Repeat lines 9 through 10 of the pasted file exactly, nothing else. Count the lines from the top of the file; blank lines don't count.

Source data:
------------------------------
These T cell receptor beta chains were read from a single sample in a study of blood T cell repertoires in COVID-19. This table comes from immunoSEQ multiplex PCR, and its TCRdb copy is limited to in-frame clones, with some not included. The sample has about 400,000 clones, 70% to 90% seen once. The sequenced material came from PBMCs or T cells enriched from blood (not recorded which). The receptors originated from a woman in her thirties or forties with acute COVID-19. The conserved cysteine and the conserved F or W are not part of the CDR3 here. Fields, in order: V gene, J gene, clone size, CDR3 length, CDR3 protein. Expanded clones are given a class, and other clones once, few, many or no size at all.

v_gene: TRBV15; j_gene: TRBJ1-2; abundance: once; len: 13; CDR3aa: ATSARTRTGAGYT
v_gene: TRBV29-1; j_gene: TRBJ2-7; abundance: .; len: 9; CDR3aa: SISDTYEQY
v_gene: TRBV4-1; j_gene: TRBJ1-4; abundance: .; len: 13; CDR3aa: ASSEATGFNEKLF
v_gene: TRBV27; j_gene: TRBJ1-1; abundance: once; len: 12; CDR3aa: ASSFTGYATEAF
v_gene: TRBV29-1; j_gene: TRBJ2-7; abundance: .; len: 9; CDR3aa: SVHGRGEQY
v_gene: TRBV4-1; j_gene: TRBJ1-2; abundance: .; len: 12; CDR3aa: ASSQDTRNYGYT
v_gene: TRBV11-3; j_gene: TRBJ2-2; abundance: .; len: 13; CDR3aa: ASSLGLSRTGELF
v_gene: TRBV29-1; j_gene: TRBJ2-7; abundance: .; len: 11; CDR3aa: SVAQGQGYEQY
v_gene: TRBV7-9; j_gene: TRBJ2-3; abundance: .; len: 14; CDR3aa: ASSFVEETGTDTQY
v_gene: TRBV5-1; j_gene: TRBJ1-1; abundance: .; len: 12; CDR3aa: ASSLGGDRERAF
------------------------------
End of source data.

v_gene: TRBV29-1; j_gene: TRBJ2-7; abundance: .; len: 11; CDR3aa: SVAQGQGYEQY
v_gene: TRBV7-9; j_gene: TRBJ2-3; abundance: .; len: 14; CDR3aa: ASSFVEETGTDTQY